All About Alternative Pizza Crusts

The days when there was just one choice for pizza crust are long over. Now, it’s easy to feel overwhelmed by options when perusing the menu at your local pizza joint, the frozen food section, or the vast index of recipes (and opinions!) on the internet and social media. Breaking your decision down into a few steps, depending on your health goals, personal preference and tolerance, can be helpful. Knowing that some choices aren’t “bad” or “good” morally can be even more helpful, as well as keeping the end goal of enjoying your pizza stress-free in mind. Here are a few popular alternatives to pizza crust and the nitty-gritty on their nutrition and nourishment, as well as a breakdown of the old standby (regular old wheat crust!) for comparison.

All About Alternative Pizza Crusts

Probably the most popular alt crust, cauliflower pizza crust can be made from scratch using a head of cauliflower or purchased premade and frozen. Some pizza shops also offer cauliflower crust pizzas. One of the obvious benefits of cauliflower crust pizza is the nutrition factor — it’s an automatic extra veggie serving (or two) in your day. Cauliflower is rich in antioxidants and the sulfur-rich compound sulforaphane, which may have protective effects against cancer. Cauliflower is also a good source of fiber, potassium, folate and vitamin C. With store-bought versions, some of these nutrients are likely lost during processing. One of the most popular frozen crusts, Caulipower, is fairly low in protein, fiber, vitamins and minerals, but it is gluten-free and may be better tolerated in those with celiac disease and sensitivities.

Flour made from chickpeas is gaining in popularity as a pizza crust ingredient. Like cauliflower, it is gluten-free and a nice alternative to wheat flour for those with gluten sensitivities. Chickpea flour is also high in protein, with about 20 grams per cup, and fiber, about 10 grams per cup, making it a satiating option that can help stabilize blood sugar and keep you full after a meal. Chickpea flour is also an excellent source of folate, iron and manganese. Pizza crust made from chickpeas is typically thinner and more crispy than wheat crust, and it is fairly easy to make. A new frozen chickpea pizza crust from Banza contains 4 grams of protein and 3 grams of fiber per slice.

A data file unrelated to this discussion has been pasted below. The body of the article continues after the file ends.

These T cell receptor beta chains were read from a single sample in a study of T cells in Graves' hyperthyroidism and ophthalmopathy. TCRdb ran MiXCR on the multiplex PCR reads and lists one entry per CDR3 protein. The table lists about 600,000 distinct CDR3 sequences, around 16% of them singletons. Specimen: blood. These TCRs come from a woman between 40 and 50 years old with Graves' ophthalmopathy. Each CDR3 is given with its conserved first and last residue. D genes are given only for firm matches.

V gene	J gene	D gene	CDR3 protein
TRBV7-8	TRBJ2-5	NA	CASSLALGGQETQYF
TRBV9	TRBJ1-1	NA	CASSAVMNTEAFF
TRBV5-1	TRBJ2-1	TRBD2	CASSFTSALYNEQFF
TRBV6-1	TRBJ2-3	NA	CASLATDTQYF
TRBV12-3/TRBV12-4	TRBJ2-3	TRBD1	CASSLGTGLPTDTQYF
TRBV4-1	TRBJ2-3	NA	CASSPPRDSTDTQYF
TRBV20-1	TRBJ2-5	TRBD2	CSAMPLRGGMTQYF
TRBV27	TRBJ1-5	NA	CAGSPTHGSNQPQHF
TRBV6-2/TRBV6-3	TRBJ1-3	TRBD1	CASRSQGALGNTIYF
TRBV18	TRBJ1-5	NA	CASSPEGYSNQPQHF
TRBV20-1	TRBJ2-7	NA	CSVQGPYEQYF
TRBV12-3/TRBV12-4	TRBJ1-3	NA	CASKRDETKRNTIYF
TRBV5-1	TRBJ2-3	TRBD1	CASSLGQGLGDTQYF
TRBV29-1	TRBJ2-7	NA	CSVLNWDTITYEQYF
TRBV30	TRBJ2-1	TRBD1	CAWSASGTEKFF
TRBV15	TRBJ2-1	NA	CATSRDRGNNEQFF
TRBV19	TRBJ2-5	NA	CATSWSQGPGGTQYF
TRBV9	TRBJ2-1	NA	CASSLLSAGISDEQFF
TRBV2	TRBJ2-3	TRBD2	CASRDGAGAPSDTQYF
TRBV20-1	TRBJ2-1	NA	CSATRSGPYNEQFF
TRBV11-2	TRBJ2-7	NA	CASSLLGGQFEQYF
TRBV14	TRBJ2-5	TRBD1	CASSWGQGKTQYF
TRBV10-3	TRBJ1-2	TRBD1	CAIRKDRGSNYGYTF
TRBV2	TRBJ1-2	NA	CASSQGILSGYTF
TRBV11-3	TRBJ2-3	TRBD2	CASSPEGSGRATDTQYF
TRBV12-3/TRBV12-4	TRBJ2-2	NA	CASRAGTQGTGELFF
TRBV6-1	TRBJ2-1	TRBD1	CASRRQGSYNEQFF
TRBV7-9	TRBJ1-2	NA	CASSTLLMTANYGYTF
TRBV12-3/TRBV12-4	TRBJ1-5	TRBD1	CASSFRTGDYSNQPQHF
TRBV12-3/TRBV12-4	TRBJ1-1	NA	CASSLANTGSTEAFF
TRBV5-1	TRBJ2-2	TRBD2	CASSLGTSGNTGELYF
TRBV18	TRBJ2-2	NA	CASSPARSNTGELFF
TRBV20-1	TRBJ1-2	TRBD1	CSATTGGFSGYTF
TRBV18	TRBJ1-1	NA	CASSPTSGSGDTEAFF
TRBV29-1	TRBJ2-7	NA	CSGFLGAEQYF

All About Alternative Pizza Crusts

Almond flour is made from finely ground blanched almonds, and can be used as a low-carbohydrate pizza crust alternative. Since it does not contain gluten, pizza crust made from almond flour will also be thin and crispy, as opposed to the thick chewiness traditional crust. Almond flour is also nutrient-dense, containing 14 grams of fat per cup (most of which is heart-healthy monounsaturated fat), 6 grams of protein and 3 grams of fiber. It’s also a great source of vitamin E, a potent antioxidant that protects our cells from damage. A popular almond flour pizza crust mix from Simple Mills is somewhat low in protein (3g per slice), fiber (2g per slice), but it does contain 6 grams of healthy fats per slice.

CLICK TO TWEET THIS ARTICLE > A dietitian’s guide to alternative pizza crusts, via @myfitnesspal #myfitnesspal

All About Alternative Pizza Crusts

Yes, it is possible to make pizza crust from sweet potatoes! Recipes typically include mashed sweet potatoes, a flour, like almond or ground oats, and an egg. Sweet potatoes are a great source of fiber and beta carotene, which the body converts to vitamin A and is important for cell growth, immunity and vision, to name a few. Like the other alt crusts mentioned, a crust made with sweet potatoes would be gluten-free as long as no wheat flour is added. It is a good option for those with gluten sensitivities. This type of crust is typically low in protein, but that can be remedied by adding protein-rich toppings like cheese, pre-cooked chicken or even an egg.

Many believe there’s no real substitute for the OG pizza crust, which (thanks to gluten) rises during the baking process and produces a thicker, chewy crust. Whole-wheat flour pizza crust contains slightly more fiber than white, and about 13 grams of protein per cup versus 16. It is not completely lacking in other nutrients, despite how vilified it may be in certain “low-carb” diet crazes, and is a good source of B vitamins. A great way to add nutrients to any of these crust options is to pile on the veggies when making them at home. We love adding broccoli, chopped spinach, bell peppers and tomatoes.


One thing is certain: We are not lacking in alternative pizza crusts. The most important thing to keep in mind when choosing which crust to use is what you like and what sounds good to you. That may change from time to time, and that’s OK. You can crave a doughy, chewy wheat flour pizza one day and the next week want something crunchy made from cauliflower. The best thing here is allowing yourself to have these options, and knowing both can fit into a healthy eating pattern.

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